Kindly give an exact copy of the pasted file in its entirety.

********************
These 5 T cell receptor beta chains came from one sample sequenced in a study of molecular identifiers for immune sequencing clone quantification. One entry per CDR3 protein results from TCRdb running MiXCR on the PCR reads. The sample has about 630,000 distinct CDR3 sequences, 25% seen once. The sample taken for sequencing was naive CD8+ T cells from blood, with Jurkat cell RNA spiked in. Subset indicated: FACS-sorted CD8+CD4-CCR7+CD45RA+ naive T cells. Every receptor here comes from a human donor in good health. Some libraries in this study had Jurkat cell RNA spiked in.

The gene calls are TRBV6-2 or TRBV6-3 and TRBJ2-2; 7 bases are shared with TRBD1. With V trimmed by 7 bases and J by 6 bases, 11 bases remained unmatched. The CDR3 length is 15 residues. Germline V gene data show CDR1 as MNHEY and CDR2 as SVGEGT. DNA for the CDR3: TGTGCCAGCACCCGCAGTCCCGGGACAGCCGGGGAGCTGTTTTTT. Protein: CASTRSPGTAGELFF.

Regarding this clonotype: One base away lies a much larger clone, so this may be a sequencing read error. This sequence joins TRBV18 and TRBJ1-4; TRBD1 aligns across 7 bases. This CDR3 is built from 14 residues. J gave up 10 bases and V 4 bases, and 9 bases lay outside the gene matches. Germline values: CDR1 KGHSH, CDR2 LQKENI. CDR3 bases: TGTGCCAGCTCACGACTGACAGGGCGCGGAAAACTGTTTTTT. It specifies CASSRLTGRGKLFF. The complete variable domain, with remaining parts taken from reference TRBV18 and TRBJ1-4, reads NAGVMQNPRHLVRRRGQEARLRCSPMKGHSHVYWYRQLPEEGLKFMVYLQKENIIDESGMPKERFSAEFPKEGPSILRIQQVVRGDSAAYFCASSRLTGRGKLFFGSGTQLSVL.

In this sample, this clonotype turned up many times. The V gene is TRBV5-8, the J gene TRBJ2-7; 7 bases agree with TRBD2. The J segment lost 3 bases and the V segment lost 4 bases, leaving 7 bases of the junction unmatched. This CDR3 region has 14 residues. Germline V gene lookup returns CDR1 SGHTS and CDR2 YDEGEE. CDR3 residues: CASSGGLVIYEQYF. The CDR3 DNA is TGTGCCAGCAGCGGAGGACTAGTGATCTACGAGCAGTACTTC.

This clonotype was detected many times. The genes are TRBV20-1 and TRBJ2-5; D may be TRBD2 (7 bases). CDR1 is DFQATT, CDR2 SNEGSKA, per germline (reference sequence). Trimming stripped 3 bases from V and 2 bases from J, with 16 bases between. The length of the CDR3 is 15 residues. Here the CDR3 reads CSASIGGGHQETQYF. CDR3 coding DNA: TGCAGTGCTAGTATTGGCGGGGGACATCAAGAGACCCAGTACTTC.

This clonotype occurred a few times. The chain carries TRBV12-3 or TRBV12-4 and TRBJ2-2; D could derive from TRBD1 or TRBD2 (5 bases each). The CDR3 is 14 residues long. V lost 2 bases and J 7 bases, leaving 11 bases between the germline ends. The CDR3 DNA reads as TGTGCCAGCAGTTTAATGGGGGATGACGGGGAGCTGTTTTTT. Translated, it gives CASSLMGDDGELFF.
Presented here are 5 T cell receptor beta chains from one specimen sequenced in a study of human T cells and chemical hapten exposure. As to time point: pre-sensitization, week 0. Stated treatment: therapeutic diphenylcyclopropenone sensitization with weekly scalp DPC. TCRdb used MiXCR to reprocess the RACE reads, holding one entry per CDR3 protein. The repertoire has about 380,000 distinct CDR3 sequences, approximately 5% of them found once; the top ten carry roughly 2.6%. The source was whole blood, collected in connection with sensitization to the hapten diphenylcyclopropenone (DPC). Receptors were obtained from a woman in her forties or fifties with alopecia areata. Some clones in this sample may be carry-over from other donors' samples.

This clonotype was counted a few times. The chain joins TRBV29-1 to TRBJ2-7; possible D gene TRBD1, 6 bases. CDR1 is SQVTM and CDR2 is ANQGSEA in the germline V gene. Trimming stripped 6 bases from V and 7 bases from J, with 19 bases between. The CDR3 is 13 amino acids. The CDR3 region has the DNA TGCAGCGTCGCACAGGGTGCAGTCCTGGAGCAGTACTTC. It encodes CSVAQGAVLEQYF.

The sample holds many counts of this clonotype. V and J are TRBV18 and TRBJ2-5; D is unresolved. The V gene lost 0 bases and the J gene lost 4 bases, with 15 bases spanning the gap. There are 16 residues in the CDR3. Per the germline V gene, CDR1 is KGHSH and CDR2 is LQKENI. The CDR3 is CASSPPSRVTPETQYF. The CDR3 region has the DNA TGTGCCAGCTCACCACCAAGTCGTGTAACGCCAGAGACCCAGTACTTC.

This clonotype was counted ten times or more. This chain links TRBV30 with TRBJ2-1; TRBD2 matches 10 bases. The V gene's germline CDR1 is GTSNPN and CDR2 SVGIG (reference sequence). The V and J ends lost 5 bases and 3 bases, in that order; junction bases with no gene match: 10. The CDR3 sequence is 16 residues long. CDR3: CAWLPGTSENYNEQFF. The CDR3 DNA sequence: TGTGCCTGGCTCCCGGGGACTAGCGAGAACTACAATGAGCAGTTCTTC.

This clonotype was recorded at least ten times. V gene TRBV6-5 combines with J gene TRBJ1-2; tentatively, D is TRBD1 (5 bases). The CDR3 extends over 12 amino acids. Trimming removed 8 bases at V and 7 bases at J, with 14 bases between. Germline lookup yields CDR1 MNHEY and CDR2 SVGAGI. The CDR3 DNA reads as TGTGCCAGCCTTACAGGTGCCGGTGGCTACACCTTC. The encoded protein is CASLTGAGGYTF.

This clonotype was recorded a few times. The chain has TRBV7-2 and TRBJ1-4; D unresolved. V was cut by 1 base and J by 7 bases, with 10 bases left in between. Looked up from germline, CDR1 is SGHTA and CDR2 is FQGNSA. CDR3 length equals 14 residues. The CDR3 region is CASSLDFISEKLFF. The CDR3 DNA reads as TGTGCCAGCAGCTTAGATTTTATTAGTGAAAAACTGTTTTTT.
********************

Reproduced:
These 5 T cell receptor beta chains came from one sample sequenced in a study of molecular identifiers for immune sequencing clone quantification. One entry per CDR3 protein results from TCRdb running MiXCR on the PCR reads. The sample has about 630,000 distinct CDR3 sequences, 25% seen once. The sample taken for sequencing was naive CD8+ T cells from blood, with Jurkat cell RNA spiked in. Subset indicated: FACS-sorted CD8+CD4-CCR7+CD45RA+ naive T cells. Every receptor here comes from a human donor in good health. Some libraries in this study had Jurkat cell RNA spiked in.

The gene calls are TRBV6-2 or TRBV6-3 and TRBJ2-2; 7 bases are shared with TRBD1. With V trimmed by 7 bases and J by 6 bases, 11 bases remained unmatched. The CDR3 length is 15 residues. Germline V gene data show CDR1 as MNHEY and CDR2 as SVGEGT. DNA for the CDR3: TGTGCCAGCACCCGCAGTCCCGGGACAGCCGGGGAGCTGTTTTTT. Protein: CASTRSPGTAGELFF.

Regarding this clonotype: One base away lies a much larger clone, so this may be a sequencing read error. This sequence joins TRBV18 and TRBJ1-4; TRBD1 aligns across 7 bases. This CDR3 is built from 14 residues. J gave up 10 bases and V 4 bases, and 9 bases lay outside the gene matches. Germline values: CDR1 KGHSH, CDR2 LQKENI. CDR3 bases: TGTGCCAGCTCACGACTGACAGGGCGCGGAAAACTGTTTTTT. It specifies CASSRLTGRGKLFF. The complete variable domain, with remaining parts taken from reference TRBV18 and TRBJ1-4, reads NAGVMQNPRHLVRRRGQEARLRCSPMKGHSHVYWYRQLPEEGLKFMVYLQKENIIDESGMPKERFSAEFPKEGPSILRIQQVVRGDSAAYFCASSRLTGRGKLFFGSGTQLSVL.

In this sample, this clonotype turned up many times. The V gene is TRBV5-8, the J gene TRBJ2-7; 7 bases agree with TRBD2. The J segment lost 3 bases and the V segment lost 4 bases, leaving 7 bases of the junction unmatched. This CDR3 region has 14 residues. Germline V gene lookup returns CDR1 SGHTS and CDR2 YDEGEE. CDR3 residues: CASSGGLVIYEQYF. The CDR3 DNA is TGTGCCAGCAGCGGAGGACTAGTGATCTACGAGCAGTACTTC.

This clonotype was detected many times. The genes are TRBV20-1 and TRBJ2-5; D may be TRBD2 (7 bases). CDR1 is DFQATT, CDR2 SNEGSKA, per germline (reference sequence). Trimming stripped 3 bases from V and 2 bases from J, with 16 bases between. The length of the CDR3 is 15 residues. Here the CDR3 reads CSASIGGGHQETQYF. CDR3 coding DNA: TGCAGTGCTAGTATTGGCGGGGGACATCAAGAGACCCAGTACTTC.

This clonotype occurred a few times. The chain carries TRBV12-3 or TRBV12-4 and TRBJ2-2; D could derive from TRBD1 or TRBD2 (5 bases each). The CDR3 is 14 residues long. V lost 2 bases and J 7 bases, leaving 11 bases between the germline ends. The CDR3 DNA reads as TGTGCCAGCAGTTTAATGGGGGATGACGGGGAGCTGTTTTTT. Translated, it gives CASSLMGDDGELFF.
Presented here are 5 T cell receptor beta chains from one specimen sequenced in a study of human T cells and chemical hapten exposure. As to time point: pre-sensitization, week 0. Stated treatment: therapeutic diphenylcyclopropenone sensitization with weekly scalp DPC. TCRdb used MiXCR to reprocess the RACE reads, holding one entry per CDR3 protein. The repertoire has about 380,000 distinct CDR3 sequences, approximately 5% of them found once; the top ten carry roughly 2.6%. The source was whole blood, collected in connection with sensitization to the hapten diphenylcyclopropenone (DPC). Receptors were obtained from a woman in her forties or fifties with alopecia areata. Some clones in this sample may be carry-over from other donors' samples.

This clonotype was counted a few times. The chain joins TRBV29-1 to TRBJ2-7; possible D gene TRBD1, 6 bases. CDR1 is SQVTM and CDR2 is ANQGSEA in the germline V gene. Trimming stripped 6 bases from V and 7 bases from J, with 19 bases between. The CDR3 is 13 amino acids. The CDR3 region has the DNA TGCAGCGTCGCACAGGGTGCAGTCCTGGAGCAGTACTTC. It encodes CSVAQGAVLEQYF.

The sample holds many counts of this clonotype. V and J are TRBV18 and TRBJ2-5; D is unresolved. The V gene lost 0 bases and the J gene lost 4 bases, with 15 bases spanning the gap. There are 16 residues in the CDR3. Per the germline V gene, CDR1 is KGHSH and CDR2 is LQKENI. The CDR3 is CASSPPSRVTPETQYF. The CDR3 region has the DNA TGTGCCAGCTCACCACCAAGTCGTGTAACGCCAGAGACCCAGTACTTC.

This clonotype was counted ten times or more. This chain links TRBV30 with TRBJ2-1; TRBD2 matches 10 bases. The V gene's germline CDR1 is GTSNPN and CDR2 SVGIG (reference sequence). The V and J ends lost 5 bases and 3 bases, in that order; junction bases with no gene match: 10. The CDR3 sequence is 16 residues long. CDR3: CAWLPGTSENYNEQFF. The CDR3 DNA sequence: TGTGCCTGGCTCCCGGGGACTAGCGAGAACTACAATGAGCAGTTCTTC.

This clonotype was recorded at least ten times. V gene TRBV6-5 combines with J gene TRBJ1-2; tentatively, D is TRBD1 (5 bases). The CDR3 extends over 12 amino acids. Trimming removed 8 bases at V and 7 bases at J, with 14 bases between. Germline lookup yields CDR1 MNHEY and CDR2 SVGAGI. The CDR3 DNA reads as TGTGCCAGCCTTACAGGTGCCGGTGGCTACACCTTC. The encoded protein is CASLTGAGGYTF.

This clonotype was recorded a few times. The chain has TRBV7-2 and TRBJ1-4; D unresolved. V was cut by 1 base and J by 7 bases, with 10 bases left in between. Looked up from germline, CDR1 is SGHTA and CDR2 is FQGNSA. CDR3 length equals 14 residues. The CDR3 region is CASSLDFISEKLFF. The CDR3 DNA reads as TGTGCCAGCAGCTTAGATTTTATTAGTGAAAAACTGTTTTTT.